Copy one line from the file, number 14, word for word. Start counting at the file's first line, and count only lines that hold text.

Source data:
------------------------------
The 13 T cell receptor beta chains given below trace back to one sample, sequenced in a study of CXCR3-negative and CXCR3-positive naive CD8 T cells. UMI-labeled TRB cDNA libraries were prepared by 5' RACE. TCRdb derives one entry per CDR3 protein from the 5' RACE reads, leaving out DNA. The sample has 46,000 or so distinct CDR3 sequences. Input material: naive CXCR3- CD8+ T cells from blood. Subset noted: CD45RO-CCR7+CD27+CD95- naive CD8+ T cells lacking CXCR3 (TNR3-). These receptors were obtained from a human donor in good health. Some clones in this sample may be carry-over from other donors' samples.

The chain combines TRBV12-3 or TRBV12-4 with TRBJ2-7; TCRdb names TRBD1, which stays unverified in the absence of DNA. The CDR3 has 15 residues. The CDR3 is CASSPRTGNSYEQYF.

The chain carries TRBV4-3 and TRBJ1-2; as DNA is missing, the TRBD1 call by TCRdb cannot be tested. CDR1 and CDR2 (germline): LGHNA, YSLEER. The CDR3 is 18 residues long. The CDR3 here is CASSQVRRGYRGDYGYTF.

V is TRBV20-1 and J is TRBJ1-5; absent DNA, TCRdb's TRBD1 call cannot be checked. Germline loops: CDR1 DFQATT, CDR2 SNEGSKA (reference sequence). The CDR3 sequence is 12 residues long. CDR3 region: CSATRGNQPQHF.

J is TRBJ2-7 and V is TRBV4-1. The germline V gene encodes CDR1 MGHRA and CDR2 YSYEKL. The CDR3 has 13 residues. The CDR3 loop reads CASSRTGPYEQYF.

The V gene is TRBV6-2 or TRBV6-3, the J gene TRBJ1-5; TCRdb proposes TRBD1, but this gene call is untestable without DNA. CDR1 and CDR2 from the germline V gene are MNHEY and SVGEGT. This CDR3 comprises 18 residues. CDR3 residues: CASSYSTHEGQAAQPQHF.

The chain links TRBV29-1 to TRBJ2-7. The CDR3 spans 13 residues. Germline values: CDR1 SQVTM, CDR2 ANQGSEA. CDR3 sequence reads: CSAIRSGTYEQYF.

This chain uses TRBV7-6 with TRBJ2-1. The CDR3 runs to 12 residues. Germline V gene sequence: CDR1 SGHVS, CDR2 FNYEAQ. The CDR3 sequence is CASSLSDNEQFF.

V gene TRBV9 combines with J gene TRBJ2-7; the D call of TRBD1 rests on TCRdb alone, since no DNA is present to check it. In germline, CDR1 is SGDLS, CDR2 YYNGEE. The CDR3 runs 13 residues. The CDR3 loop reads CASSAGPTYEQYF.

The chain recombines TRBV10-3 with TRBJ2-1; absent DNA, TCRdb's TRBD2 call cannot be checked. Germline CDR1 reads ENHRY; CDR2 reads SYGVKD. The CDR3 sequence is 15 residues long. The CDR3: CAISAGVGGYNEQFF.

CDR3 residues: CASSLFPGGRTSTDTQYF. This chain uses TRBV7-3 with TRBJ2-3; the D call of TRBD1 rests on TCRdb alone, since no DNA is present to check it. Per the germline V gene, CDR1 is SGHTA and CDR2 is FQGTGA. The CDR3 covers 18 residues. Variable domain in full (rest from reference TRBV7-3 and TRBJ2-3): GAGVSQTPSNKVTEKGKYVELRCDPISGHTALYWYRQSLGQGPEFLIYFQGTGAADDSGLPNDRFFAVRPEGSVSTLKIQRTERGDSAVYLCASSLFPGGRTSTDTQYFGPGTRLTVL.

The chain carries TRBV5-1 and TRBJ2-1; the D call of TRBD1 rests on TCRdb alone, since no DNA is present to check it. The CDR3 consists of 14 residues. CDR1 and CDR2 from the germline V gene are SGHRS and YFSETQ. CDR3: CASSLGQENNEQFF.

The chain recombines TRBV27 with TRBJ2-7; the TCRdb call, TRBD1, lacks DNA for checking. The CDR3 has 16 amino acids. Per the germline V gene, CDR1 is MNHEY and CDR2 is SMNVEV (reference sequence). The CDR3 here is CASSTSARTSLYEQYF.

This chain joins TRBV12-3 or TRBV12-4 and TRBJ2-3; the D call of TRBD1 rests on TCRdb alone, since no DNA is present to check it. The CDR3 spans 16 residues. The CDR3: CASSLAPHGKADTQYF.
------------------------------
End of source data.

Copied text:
This chain joins TRBV12-3 or TRBV12-4 and TRBJ2-3; the D call of TRBD1 rests on TCRdb alone, since no DNA is present to check it. The CDR3 spans 16 residues. The CDR3: CASSLAPHGKADTQYF.